Believe it or not, my husband and I eloped.  Yup!  I was head over heels for this promising Air Force pilot.  We knew it was serious by the second date when we were talking about credit scores and future plans.  We just knew.  Things moved fast, which is common in relationships with military members.  We took a hard look at finances and our future plans as we found out we were expecting.  Little did I know my husband to be would propose in December on Christmas day.  When asked about a wedding date we completely dismissed the idea as we figured we would wait until after the baby and settling in at whatever new base we would be assigned to.  Then we’d have a “real wedding”. 

By February I started thinking, “I really would like to be married by the time my son arrives.”  My husband said, “Okay, pick a day.”  I figured we could do it when all of our family was in town to visit for his UPT graduation, but my soon to be husband reminded me that if we are eloping we didn’t need everyone there as the mission was simply to get married.  He was right!  That weekend would have been focused on thirty other things besides the true focus, us.  Two weeks later I purchased a dress that fit my belly, had it hymned (because I’m short), made a bouquet with broaches and pink silk hydrangeas and made a bird cage head piece out of tulle and two bobby pins.  My husband wore his service dress uniform.  Our local church pastor married us since we had completed marriage counselling with him, which is uncommon for most elopements.  After the nuptials we went to our favorite Mexican Restaurant for dinner and some friends joined us.  One even made us a little cake!  This was a “real wedding” and it was perfect.  I remember thinking to myself, “I’d live in a cardboard box as long as it was with you.”  It showed and the few that witnessed could see it.  

Intimate & Personal Experience

There was something magical in those moments when all that mattered was just the two of us.  We later endured the wedding runaround as we wanted a celebration for our family and friends to be a part of.  My dad wanted to walk me down the aisle, for example.  Ultimately, I think we were less stressed over it because we had had our intimate experience via the elopement.  We said several times throughout planning that we wanted our guests to have a great time so the burden of the occasion was lifted.

The intimacy of an elopement is unmatched.  If you choose a Vegas adventure or a backdrop in the great outdoors, the couple has the opportunity to express themselves through their selection without the task of coordinating access for several people.  Think about it.  You can elope in a tropical cave under a waterfall, on the cliff of a national landmark or in any other place for that matter.  Sky’s the limit.  Many assume elopements mean a cheaper option, however that isn’t always the case.  The investment on the experience and details go directly to the couple’s enjoyment.  If they want to each enjoy a five star meal, exclusive photo shoot, personal fireworks show or anything else, they can do so.  You have the unique opportunity to create a once in a lifetime experience for just the two of you and the few you may ask to bear witness.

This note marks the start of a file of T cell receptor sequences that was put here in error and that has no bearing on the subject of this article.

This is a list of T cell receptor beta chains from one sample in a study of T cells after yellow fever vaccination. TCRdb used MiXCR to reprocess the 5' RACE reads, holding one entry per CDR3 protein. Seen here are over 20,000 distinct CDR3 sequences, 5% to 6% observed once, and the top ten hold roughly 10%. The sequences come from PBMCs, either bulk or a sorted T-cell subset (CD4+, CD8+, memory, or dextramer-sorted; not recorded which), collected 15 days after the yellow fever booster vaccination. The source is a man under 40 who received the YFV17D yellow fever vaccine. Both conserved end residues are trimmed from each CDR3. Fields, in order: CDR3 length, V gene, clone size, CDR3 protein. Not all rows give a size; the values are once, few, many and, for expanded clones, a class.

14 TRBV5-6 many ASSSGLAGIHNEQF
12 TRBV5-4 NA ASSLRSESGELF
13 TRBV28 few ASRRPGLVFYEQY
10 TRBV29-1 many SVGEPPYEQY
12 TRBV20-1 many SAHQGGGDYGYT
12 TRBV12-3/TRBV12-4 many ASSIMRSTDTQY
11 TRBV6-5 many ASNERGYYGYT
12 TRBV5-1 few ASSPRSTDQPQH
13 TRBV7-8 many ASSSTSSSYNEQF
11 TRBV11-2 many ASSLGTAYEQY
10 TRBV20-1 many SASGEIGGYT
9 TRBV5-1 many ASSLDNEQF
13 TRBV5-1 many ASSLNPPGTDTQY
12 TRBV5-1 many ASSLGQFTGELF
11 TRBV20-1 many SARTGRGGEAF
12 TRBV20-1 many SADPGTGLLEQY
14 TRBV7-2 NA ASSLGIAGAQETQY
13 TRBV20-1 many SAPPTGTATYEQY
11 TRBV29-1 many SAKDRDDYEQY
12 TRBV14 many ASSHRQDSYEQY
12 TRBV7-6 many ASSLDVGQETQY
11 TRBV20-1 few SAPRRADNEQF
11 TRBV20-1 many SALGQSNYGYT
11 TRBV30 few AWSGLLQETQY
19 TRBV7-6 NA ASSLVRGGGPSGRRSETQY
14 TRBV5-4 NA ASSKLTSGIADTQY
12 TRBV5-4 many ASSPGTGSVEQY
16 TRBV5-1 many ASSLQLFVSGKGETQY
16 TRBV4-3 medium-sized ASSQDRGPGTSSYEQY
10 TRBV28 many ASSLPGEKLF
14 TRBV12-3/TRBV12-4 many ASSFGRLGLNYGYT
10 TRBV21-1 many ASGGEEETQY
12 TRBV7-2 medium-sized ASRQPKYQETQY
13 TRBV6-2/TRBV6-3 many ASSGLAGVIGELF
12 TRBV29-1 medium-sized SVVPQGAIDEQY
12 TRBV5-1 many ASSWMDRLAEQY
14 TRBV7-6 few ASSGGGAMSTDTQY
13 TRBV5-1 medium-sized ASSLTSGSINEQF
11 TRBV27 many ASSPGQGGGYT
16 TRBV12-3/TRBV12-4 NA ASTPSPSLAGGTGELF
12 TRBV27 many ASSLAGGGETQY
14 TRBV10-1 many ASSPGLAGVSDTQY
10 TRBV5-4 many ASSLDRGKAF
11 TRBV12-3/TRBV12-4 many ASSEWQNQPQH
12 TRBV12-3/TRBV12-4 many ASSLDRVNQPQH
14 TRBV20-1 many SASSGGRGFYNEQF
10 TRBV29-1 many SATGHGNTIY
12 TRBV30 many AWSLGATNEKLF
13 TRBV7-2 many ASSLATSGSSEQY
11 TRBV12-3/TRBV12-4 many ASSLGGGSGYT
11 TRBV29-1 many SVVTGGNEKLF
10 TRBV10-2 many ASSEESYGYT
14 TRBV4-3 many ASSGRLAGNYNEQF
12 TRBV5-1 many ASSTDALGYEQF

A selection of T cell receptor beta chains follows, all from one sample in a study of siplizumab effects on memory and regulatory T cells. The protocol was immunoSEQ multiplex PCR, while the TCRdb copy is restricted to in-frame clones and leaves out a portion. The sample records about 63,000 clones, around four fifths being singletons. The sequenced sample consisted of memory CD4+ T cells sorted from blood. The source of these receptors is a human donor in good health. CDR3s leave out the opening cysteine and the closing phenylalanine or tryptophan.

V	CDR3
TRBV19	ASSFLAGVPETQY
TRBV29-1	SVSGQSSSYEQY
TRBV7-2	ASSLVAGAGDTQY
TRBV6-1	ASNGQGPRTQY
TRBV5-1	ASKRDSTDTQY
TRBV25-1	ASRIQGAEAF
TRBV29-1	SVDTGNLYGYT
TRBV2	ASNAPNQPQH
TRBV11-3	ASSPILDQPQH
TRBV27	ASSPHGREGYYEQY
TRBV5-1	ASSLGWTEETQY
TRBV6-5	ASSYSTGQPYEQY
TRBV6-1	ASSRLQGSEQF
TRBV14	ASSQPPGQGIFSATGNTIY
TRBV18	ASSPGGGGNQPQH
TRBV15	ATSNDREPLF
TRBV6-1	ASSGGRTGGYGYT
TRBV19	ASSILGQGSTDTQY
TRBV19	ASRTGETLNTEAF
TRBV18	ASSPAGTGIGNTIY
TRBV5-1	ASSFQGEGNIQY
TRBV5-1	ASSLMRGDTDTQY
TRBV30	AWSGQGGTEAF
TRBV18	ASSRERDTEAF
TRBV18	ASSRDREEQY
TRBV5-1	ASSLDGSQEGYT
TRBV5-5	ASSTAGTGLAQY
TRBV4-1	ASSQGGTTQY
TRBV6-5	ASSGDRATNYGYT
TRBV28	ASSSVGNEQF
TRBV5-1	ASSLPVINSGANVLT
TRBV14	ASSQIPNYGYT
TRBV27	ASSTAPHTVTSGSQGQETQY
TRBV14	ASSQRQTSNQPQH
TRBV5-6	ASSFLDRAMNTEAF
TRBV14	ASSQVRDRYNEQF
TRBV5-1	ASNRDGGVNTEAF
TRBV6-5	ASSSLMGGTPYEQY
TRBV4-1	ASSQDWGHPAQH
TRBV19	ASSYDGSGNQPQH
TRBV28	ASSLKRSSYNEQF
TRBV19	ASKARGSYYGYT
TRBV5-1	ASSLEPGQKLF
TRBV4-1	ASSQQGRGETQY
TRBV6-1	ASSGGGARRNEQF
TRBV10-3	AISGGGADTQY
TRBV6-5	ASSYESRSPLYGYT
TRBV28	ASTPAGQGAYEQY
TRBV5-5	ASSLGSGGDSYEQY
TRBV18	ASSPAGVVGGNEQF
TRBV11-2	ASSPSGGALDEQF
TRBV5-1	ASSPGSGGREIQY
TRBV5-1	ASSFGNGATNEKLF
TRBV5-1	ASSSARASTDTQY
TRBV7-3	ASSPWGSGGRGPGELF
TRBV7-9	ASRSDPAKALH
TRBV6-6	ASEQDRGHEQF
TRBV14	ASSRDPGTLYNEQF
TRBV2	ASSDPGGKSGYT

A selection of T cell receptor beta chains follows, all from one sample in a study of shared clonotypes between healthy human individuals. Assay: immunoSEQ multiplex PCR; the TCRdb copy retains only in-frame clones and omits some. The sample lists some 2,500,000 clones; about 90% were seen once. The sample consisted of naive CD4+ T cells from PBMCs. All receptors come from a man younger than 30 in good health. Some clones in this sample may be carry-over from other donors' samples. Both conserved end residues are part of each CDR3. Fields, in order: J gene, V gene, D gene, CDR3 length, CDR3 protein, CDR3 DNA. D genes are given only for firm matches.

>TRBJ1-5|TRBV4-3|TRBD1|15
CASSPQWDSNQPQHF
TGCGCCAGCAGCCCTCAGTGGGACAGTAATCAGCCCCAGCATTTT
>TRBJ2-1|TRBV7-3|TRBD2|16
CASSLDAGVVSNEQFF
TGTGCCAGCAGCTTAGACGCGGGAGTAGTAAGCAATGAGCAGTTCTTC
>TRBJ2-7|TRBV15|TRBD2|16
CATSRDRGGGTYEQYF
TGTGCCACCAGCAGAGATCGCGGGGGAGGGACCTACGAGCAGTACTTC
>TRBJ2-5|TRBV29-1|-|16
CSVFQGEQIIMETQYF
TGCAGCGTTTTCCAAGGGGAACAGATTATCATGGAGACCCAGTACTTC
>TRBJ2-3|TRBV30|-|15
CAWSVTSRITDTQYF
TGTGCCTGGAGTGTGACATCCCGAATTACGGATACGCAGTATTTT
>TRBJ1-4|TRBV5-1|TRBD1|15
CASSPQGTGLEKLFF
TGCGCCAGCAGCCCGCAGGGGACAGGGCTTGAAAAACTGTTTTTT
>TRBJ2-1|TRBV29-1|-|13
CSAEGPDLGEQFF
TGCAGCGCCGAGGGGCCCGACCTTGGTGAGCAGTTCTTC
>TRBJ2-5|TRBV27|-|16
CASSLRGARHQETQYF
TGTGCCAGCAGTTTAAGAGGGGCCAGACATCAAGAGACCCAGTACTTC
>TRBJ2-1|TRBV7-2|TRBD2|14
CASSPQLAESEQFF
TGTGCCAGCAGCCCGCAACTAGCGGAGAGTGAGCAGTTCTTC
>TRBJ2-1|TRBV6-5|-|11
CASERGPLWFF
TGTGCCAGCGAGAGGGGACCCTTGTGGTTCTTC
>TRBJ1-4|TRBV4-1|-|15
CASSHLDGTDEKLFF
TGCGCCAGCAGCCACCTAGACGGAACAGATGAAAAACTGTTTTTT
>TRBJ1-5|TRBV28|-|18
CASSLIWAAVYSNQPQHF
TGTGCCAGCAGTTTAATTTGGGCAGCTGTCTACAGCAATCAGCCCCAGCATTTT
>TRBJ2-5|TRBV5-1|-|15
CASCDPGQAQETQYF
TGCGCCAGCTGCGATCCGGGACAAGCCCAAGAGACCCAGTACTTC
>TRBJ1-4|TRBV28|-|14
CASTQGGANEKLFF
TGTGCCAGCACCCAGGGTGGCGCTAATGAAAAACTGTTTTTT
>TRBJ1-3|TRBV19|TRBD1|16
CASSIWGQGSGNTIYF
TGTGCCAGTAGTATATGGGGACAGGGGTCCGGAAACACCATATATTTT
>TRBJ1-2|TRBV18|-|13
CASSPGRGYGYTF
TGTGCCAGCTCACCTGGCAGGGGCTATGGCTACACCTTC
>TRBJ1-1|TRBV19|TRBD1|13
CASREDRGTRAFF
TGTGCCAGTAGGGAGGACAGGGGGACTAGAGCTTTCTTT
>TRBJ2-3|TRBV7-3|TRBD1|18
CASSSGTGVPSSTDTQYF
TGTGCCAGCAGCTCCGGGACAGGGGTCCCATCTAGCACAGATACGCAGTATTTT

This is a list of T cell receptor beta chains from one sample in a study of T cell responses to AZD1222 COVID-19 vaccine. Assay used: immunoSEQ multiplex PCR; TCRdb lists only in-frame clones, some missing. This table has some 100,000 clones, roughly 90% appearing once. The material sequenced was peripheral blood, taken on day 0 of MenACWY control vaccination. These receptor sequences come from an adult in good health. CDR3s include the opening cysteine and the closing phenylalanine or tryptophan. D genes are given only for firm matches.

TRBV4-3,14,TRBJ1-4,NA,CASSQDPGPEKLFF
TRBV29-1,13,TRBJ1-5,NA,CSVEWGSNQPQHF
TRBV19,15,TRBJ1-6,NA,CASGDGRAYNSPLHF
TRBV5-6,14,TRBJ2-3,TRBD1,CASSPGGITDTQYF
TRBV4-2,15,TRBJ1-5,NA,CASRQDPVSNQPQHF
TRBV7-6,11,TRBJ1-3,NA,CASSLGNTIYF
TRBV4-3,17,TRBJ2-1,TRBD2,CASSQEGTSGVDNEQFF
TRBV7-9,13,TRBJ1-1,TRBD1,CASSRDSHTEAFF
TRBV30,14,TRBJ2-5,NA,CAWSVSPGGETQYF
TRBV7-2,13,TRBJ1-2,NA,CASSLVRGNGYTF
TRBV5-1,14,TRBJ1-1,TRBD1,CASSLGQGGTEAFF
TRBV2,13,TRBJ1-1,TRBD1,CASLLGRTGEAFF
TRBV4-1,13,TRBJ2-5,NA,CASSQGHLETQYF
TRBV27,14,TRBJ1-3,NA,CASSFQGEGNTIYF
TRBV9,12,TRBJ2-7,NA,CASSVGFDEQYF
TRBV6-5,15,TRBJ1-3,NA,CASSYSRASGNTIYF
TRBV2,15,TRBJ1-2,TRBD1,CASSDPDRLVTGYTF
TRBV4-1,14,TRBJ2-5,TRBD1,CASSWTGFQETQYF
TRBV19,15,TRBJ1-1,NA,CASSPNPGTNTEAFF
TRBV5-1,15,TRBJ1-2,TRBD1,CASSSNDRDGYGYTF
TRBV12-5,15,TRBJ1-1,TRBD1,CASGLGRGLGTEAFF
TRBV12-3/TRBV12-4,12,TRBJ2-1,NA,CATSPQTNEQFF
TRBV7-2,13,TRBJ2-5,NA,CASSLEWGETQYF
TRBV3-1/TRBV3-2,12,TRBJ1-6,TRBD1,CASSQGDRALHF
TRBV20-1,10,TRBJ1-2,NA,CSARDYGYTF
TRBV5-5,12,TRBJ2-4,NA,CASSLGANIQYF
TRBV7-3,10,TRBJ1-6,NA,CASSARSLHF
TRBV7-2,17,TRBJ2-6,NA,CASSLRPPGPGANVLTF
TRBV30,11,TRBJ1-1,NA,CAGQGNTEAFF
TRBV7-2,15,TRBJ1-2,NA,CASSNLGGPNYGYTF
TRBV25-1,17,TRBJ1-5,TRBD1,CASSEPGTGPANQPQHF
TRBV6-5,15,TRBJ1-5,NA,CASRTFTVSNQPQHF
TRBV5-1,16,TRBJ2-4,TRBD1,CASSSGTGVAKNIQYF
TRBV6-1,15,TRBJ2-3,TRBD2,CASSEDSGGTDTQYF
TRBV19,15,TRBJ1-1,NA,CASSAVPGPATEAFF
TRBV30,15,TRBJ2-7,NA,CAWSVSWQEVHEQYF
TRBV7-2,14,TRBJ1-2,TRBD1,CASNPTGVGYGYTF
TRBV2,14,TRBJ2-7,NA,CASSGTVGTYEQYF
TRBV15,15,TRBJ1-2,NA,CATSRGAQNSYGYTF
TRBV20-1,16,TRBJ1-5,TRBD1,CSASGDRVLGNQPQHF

The must haves!

There are a few things I would definitely recommend when choosing to elope. 

·         Wedding Planner

·         Photographer

·         Videographer

·         Marriage Announcement

·         Wedding Video

·         “After Party”

You absolutely have to capture these moments so a photographer is a non-negotiable to me.  Having quality photos is one thing I promises you will not regret.  You can used them when sending your wedding announcement, which is another must do.  People should be informed of your new chapter and it’s nothing to hide or down play.  Eloping is a momentous occasion because it’s all about the marriage.  A videographer is a close second.  You will want to share the footage with those who weren’t there as well as reflect back on it for years to come.  Of course I’m going to tell you to get a planner.  I know, I know… I’m required to say that, but seriously!  A planner knows your location, has relationships with venues and knows policies or restrictions that may be vital to pulling things off with a short timeline.  I list this first as the planner can match you with an amazing photographer and videographer that fits your style.  Last, but not least you should have an amazing “after party”.

An after party can mean a lot of different things to different people.  It could be a honeymoon.  A romantic getaway or staycation that keeps with the idea of the focus being on the couple.  It could be an actual party.  Celebrate with friends and loved ones.  Big or small, whatever fits your taste.  Go to dinner after or do something exciting like bungee jumping or a tour of the local attractions where you eloped.  Either way, ensure that you celebrate, celebrate, celebrate!

FAQs for Wedding Planning Tech & Apps

Gone are the days of pen and paper to plan weddings, or at least for me that is.  Don’t get me wrong.  I still love to sketch and sometimes I’ll go sticky note crazy if I have a quick thought I need to get down, but ultimately I and other planners and brides are taking advantage of technology and apps that improve the wedding planning experience.  Below are three frequently asked questions I’ve gotten on wedding industry technology.  If you’d like to know more, simply email me or leave a comment.  Cheers!